Simon R. E. Werrett
From preclassical antiquity to the end of the Middle Ages, stressing the growth of scientific ideas, the cultural context in which they take shape, and their relationship to other movements of thought in the history of civilization.
This course follows the development of natural knowledge in human cultures from ancient times to the end of the middle ages. We explore the different ways the Greeks, and Romans, Chinese, Christians and Muslims sought to understand the Natural World, and how their beliefs helped shape the natural sciences in the middle ages and ultimately modern science. Covering practices such as astronomy, natural history, and medicine, and figures such as Plato, Aristotle, Galen, and Ptolemy, the course will ask questions about the changing forms and uses of natural knowledge in different times and places and science’s relationship to religion, philosophy, politics, and society.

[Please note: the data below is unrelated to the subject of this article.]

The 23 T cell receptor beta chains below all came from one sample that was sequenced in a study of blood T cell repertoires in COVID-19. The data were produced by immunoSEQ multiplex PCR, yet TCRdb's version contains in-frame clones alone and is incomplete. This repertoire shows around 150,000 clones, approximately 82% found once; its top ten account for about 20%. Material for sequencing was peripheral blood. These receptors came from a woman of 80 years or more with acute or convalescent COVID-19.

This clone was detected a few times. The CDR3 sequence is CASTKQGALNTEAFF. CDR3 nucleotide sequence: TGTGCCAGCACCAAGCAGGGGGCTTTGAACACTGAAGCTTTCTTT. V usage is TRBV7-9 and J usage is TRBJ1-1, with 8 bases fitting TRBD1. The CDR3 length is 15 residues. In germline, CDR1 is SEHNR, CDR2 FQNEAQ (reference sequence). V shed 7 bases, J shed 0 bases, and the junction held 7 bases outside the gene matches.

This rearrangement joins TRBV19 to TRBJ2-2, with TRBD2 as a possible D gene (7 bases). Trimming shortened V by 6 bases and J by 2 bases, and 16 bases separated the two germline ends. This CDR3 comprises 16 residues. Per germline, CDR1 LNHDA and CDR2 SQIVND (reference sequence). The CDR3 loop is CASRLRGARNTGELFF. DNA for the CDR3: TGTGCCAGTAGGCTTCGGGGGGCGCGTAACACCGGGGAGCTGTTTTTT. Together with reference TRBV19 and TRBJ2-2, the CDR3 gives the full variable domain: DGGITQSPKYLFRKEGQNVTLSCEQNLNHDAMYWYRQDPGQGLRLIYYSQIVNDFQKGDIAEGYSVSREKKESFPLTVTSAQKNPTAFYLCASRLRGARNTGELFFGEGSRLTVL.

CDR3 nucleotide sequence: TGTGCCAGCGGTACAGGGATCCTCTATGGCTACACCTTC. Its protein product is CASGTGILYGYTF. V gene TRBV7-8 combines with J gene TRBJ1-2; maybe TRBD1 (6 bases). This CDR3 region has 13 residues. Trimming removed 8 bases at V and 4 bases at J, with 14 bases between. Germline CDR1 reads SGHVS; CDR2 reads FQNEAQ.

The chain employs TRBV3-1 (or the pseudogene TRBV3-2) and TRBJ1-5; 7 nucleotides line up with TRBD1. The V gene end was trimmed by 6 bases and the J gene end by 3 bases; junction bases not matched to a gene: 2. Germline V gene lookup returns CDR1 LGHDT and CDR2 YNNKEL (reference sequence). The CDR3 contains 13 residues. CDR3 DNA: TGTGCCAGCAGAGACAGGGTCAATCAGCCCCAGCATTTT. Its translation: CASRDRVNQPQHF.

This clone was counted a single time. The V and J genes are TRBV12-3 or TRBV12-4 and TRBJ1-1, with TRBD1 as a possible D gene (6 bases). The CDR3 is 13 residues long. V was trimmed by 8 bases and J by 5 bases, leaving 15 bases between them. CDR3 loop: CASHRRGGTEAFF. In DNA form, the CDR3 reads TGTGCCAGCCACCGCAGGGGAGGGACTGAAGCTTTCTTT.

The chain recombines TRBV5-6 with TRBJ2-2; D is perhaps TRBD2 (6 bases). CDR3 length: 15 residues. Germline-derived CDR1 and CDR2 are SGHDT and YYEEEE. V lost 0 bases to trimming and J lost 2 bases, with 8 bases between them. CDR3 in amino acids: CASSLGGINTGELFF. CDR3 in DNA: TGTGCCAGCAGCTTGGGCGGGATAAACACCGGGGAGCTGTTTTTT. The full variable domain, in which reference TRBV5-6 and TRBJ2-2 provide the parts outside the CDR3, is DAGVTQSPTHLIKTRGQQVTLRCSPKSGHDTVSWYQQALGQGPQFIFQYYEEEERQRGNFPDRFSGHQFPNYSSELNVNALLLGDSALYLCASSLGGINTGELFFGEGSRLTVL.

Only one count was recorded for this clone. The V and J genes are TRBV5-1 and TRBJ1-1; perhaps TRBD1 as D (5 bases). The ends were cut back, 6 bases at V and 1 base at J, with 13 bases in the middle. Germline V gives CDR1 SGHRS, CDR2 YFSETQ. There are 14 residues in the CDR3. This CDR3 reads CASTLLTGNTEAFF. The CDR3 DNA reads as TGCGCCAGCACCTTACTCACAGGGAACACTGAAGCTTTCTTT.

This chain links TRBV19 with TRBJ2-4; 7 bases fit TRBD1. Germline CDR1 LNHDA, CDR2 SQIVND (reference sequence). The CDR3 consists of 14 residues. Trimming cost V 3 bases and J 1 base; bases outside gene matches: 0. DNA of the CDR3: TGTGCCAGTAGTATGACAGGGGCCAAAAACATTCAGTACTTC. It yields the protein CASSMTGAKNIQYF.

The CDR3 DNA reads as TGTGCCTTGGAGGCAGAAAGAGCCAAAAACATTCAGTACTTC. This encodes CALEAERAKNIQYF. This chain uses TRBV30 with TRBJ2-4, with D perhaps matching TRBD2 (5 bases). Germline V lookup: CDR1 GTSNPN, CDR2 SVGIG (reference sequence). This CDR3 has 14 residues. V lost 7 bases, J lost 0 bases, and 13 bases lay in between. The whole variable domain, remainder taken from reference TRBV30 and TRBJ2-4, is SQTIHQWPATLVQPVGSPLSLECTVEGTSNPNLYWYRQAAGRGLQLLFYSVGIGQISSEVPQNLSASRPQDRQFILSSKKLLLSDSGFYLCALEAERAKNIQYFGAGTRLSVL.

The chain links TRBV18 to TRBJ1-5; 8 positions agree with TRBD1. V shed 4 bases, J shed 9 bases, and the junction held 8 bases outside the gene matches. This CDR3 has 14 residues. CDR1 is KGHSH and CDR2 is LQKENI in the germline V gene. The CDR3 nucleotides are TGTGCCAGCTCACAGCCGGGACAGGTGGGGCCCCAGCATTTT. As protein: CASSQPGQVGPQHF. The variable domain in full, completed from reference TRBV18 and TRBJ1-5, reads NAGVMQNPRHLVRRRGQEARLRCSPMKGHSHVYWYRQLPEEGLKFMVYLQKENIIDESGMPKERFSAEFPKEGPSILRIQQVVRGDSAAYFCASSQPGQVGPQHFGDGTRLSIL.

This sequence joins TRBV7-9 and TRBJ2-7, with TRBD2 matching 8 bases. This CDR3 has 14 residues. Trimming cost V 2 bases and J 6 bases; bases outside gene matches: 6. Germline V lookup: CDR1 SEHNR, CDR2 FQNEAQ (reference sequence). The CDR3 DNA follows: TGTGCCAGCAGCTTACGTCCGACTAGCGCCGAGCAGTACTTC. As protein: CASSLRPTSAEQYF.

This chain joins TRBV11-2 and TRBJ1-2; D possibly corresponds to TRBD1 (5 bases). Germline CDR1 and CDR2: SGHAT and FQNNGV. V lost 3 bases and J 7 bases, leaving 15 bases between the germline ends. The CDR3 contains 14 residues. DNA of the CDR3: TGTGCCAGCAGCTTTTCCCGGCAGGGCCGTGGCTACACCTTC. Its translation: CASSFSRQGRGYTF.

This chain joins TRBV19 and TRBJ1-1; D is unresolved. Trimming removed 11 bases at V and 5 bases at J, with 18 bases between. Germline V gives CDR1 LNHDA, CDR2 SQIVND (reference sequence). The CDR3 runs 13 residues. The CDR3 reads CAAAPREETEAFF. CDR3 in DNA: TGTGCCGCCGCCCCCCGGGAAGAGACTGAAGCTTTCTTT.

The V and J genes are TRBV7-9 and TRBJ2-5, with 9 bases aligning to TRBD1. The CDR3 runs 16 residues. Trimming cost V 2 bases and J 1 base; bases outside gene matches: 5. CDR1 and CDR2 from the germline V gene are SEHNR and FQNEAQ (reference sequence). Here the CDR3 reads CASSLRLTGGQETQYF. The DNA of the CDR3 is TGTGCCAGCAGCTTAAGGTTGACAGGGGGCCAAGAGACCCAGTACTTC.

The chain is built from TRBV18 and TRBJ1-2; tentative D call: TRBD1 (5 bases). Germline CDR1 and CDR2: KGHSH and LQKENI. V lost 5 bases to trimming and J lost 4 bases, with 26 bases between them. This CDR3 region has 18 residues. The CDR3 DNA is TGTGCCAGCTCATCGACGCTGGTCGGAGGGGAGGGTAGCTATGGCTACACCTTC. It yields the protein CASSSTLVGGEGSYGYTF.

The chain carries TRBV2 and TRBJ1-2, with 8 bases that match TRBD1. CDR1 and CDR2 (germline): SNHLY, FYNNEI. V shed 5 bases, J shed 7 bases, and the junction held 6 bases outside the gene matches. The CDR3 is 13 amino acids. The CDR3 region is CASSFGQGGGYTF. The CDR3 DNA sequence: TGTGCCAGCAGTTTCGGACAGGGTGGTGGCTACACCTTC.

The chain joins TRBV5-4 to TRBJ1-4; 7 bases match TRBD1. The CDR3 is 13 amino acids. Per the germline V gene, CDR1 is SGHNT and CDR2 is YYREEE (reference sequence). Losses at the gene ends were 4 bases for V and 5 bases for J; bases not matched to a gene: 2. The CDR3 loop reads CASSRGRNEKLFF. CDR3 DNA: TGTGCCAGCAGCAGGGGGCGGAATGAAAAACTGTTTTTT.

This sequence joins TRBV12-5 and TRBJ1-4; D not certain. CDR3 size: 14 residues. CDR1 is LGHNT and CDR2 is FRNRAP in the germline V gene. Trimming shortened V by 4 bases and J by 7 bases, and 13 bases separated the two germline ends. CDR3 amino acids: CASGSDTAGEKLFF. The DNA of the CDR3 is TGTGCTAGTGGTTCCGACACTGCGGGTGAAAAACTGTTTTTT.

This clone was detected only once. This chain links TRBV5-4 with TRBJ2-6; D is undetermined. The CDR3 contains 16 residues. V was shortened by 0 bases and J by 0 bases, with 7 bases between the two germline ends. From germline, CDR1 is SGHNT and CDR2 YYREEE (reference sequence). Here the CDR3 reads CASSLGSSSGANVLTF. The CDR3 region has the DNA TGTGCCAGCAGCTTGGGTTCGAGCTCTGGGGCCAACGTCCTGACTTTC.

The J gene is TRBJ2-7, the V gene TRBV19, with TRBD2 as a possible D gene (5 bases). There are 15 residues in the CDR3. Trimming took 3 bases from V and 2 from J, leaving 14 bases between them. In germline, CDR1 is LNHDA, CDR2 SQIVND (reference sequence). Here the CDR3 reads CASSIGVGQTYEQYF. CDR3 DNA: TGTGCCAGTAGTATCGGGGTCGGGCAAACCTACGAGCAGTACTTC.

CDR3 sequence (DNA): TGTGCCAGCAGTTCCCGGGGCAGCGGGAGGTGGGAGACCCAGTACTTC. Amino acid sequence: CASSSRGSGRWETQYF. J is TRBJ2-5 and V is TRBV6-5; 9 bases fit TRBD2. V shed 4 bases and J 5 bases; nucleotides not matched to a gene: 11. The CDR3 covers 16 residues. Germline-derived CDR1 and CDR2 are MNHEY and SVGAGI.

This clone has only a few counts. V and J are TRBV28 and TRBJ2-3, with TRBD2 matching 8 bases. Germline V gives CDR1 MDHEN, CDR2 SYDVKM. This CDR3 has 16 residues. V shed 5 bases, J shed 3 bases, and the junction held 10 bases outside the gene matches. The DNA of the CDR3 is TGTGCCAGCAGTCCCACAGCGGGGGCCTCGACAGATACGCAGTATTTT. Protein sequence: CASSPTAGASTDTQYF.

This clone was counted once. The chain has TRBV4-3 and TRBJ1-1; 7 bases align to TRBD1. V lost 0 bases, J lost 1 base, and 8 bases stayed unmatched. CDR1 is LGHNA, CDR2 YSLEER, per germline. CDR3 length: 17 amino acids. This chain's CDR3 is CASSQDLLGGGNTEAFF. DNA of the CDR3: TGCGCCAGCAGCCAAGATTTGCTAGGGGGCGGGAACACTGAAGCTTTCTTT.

Student learning goals
General method of instruction
Lectures and weekly sections; reading.
No previous study of history of science required.
Class assignments and grading
Mid-term and final exams; essay-format assignments.